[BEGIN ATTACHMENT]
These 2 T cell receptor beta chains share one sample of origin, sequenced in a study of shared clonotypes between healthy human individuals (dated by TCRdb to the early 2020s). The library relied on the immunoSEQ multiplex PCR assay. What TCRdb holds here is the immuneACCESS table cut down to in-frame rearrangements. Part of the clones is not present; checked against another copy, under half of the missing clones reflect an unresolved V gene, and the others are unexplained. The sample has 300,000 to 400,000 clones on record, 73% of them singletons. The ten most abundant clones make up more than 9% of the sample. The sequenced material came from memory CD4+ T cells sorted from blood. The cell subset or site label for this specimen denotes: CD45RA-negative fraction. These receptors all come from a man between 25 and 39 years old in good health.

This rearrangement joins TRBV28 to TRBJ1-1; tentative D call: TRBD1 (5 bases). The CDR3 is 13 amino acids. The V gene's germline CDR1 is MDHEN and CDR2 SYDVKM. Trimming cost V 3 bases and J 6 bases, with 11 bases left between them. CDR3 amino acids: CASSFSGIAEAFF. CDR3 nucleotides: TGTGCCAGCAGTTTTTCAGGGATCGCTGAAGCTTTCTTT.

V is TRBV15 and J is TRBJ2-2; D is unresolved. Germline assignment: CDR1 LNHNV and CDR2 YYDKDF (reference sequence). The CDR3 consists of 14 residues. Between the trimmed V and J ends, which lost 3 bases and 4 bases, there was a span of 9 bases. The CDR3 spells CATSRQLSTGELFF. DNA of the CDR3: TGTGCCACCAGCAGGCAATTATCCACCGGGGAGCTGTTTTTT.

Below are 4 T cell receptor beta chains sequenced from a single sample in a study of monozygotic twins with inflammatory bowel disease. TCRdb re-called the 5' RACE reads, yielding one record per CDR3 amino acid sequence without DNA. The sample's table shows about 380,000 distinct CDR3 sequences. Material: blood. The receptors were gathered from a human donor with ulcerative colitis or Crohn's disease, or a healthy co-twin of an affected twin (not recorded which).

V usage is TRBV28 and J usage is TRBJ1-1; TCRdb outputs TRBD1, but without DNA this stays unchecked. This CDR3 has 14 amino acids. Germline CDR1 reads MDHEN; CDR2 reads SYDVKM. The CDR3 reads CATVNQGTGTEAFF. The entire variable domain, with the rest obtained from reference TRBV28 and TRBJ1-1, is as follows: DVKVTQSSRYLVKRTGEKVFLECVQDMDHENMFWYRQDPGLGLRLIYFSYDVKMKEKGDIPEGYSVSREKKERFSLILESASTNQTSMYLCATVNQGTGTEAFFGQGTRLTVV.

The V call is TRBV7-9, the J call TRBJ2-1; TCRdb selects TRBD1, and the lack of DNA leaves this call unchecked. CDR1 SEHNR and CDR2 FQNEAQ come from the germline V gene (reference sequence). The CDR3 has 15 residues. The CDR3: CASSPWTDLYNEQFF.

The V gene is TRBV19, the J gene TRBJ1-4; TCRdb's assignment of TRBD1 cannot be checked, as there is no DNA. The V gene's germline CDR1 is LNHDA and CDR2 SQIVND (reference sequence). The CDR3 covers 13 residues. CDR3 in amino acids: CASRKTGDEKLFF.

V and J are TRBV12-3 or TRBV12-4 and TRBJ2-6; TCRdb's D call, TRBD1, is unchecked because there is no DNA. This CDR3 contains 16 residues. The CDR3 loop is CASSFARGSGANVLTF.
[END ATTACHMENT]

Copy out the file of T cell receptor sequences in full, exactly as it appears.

These 2 T cell receptor beta chains share one sample of origin, sequenced in a study of shared clonotypes between healthy human individuals (dated by TCRdb to the early 2020s). The library relied on the immunoSEQ multiplex PCR assay. What TCRdb holds here is the immuneACCESS table cut down to in-frame rearrangements. Part of the clones is not present; checked against another copy, under half of the missing clones reflect an unresolved V gene, and the others are unexplained. The sample has 300,000 to 400,000 clones on record, 73% of them singletons. The ten most abundant clones make up more than 9% of the sample. The sequenced material came from memory CD4+ T cells sorted from blood. The cell subset or site label for this specimen denotes: CD45RA-negative fraction. These receptors all come from a man between 25 and 39 years old in good health.

This rearrangement joins TRBV28 to TRBJ1-1; tentative D call: TRBD1 (5 bases). The CDR3 is 13 amino acids. The V gene's germline CDR1 is MDHEN and CDR2 SYDVKM. Trimming cost V 3 bases and J 6 bases, with 11 bases left between them. CDR3 amino acids: CASSFSGIAEAFF. CDR3 nucleotides: TGTGCCAGCAGTTTTTCAGGGATCGCTGAAGCTTTCTTT.

V is TRBV15 and J is TRBJ2-2; D is unresolved. Germline assignment: CDR1 LNHNV and CDR2 YYDKDF (reference sequence). The CDR3 consists of 14 residues. Between the trimmed V and J ends, which lost 3 bases and 4 bases, there was a span of 9 bases. The CDR3 spells CATSRQLSTGELFF. DNA of the CDR3: TGTGCCACCAGCAGGCAATTATCCACCGGGGAGCTGTTTTTT.

Below are 4 T cell receptor beta chains sequenced from a single sample in a study of monozygotic twins with inflammatory bowel disease. TCRdb re-called the 5' RACE reads, yielding one record per CDR3 amino acid sequence without DNA. The sample's table shows about 380,000 distinct CDR3 sequences. Material: blood. The receptors were gathered from a human donor with ulcerative colitis or Crohn's disease, or a healthy co-twin of an affected twin (not recorded which).

V usage is TRBV28 and J usage is TRBJ1-1; TCRdb outputs TRBD1, but without DNA this stays unchecked. This CDR3 has 14 amino acids. Germline CDR1 reads MDHEN; CDR2 reads SYDVKM. The CDR3 reads CATVNQGTGTEAFF. The entire variable domain, with the rest obtained from reference TRBV28 and TRBJ1-1, is as follows: DVKVTQSSRYLVKRTGEKVFLECVQDMDHENMFWYRQDPGLGLRLIYFSYDVKMKEKGDIPEGYSVSREKKERFSLILESASTNQTSMYLCATVNQGTGTEAFFGQGTRLTVV.

The V call is TRBV7-9, the J call TRBJ2-1; TCRdb selects TRBD1, and the lack of DNA leaves this call unchecked. CDR1 SEHNR and CDR2 FQNEAQ come from the germline V gene (reference sequence). The CDR3 has 15 residues. The CDR3: CASSPWTDLYNEQFF.

The V gene is TRBV19, the J gene TRBJ1-4; TCRdb's assignment of TRBD1 cannot be checked, as there is no DNA. The V gene's germline CDR1 is LNHDA and CDR2 SQIVND (reference sequence). The CDR3 covers 13 residues. CDR3 in amino acids: CASRKTGDEKLFF.

V and J are TRBV12-3 or TRBV12-4 and TRBJ2-6; TCRdb's D call, TRBD1, is unchecked because there is no DNA. This CDR3 contains 16 residues. The CDR3 loop is CASSFARGSGANVLTF.